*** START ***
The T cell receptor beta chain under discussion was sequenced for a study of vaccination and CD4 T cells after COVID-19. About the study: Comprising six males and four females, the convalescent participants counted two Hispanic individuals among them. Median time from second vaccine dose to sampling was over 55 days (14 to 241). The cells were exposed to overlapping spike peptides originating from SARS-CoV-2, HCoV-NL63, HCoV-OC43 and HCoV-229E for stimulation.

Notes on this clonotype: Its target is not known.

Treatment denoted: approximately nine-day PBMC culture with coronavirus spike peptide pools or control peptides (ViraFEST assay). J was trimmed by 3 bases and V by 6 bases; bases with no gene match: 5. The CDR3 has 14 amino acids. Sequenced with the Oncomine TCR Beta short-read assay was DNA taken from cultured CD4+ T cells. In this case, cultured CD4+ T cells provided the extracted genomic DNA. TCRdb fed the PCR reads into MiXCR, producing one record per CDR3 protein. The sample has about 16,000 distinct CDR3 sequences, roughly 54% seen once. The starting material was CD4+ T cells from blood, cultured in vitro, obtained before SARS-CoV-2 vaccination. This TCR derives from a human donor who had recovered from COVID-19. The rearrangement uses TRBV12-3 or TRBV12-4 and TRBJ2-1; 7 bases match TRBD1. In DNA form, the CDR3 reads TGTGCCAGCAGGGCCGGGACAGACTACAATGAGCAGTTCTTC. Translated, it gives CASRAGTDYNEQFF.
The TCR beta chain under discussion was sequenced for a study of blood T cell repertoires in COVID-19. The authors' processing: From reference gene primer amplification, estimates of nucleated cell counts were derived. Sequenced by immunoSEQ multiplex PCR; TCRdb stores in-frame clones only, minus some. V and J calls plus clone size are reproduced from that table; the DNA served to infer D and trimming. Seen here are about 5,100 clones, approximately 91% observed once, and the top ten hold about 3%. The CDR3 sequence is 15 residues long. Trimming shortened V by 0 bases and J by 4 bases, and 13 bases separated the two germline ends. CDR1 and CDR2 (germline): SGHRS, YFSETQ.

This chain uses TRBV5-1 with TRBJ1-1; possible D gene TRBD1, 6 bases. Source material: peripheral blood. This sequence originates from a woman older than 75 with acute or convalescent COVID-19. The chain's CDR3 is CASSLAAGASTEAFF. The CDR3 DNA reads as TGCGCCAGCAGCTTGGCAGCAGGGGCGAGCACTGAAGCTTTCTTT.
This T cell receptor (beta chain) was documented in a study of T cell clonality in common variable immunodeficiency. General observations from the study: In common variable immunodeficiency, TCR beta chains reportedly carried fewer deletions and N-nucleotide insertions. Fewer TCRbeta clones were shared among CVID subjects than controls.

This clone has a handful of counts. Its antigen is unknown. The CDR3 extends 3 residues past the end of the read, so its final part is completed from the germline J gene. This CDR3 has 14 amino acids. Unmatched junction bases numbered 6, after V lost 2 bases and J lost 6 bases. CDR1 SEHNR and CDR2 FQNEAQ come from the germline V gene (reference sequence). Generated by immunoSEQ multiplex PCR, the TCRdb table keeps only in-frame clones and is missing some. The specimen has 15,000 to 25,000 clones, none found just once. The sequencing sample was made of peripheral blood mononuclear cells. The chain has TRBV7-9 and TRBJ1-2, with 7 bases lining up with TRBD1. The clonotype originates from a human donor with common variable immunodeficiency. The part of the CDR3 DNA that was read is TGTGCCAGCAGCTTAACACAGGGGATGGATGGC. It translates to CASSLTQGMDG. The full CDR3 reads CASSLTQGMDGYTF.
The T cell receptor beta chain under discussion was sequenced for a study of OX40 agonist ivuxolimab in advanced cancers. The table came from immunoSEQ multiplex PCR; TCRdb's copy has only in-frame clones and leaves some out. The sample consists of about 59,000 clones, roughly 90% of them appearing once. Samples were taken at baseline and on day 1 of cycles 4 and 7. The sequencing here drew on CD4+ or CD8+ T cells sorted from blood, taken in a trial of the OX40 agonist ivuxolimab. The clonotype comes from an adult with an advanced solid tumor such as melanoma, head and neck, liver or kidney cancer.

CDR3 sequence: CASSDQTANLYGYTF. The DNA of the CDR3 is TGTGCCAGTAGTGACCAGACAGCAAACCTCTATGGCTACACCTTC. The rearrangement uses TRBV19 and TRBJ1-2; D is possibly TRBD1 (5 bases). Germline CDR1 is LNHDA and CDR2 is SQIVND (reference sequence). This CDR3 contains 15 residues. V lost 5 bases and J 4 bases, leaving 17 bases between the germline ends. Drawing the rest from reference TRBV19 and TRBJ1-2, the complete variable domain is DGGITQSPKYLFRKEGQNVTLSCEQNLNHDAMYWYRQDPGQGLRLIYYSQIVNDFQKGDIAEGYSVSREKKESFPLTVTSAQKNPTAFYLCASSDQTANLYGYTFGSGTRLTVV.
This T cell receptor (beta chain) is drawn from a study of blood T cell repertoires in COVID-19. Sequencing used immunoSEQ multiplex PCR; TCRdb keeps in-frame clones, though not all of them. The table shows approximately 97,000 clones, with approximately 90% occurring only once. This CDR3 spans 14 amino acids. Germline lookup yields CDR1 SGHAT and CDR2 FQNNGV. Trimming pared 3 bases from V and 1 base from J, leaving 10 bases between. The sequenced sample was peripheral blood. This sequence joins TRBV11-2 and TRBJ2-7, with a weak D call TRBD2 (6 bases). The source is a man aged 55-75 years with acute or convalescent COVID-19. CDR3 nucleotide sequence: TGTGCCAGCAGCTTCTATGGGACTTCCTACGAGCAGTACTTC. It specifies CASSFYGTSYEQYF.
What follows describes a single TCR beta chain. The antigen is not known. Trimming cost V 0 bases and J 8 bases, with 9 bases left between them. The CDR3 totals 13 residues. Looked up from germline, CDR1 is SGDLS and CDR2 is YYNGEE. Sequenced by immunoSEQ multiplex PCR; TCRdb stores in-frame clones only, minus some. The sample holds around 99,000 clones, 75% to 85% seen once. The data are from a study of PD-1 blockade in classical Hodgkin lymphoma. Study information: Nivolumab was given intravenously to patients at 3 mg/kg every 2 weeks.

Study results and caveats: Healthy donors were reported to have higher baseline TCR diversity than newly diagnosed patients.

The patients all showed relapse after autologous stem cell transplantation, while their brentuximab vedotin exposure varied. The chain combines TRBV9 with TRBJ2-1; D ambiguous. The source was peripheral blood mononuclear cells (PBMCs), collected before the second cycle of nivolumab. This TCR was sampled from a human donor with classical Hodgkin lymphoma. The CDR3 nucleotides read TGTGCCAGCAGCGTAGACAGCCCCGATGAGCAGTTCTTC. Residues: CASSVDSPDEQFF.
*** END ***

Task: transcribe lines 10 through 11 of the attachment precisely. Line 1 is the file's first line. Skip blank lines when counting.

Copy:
This T cell receptor (beta chain) is drawn from a study of blood T cell repertoires in COVID-19. Sequencing used immunoSEQ multiplex PCR; TCRdb keeps in-frame clones, though not all of them. The table shows approximately 97,000 clones, with approximately 90% occurring only once. This CDR3 spans 14 amino acids. Germline lookup yields CDR1 SGHAT and CDR2 FQNNGV. Trimming pared 3 bases from V and 1 base from J, leaving 10 bases between. The sequenced sample was peripheral blood. This sequence joins TRBV11-2 and TRBJ2-7, with a weak D call TRBD2 (6 bases). The source is a man aged 55-75 years with acute or convalescent COVID-19. CDR3 nucleotide sequence: TGTGCCAGCAGCTTCTATGGGACTTCCTACGAGCAGTACTTC. It specifies CASSFYGTSYEQYF.
What follows describes a single TCR beta chain. The antigen is not known. Trimming cost V 0 bases and J 8 bases, with 9 bases left between them. The CDR3 totals 13 residues. Looked up from germline, CDR1 is SGDLS and CDR2 is YYNGEE. Sequenced by immunoSEQ multiplex PCR; TCRdb stores in-frame clones only, minus some. The sample holds around 99,000 clones, 75% to 85% seen once. The data are from a study of PD-1 blockade in classical Hodgkin lymphoma. Study information: Nivolumab was given intravenously to patients at 3 mg/kg every 2 weeks.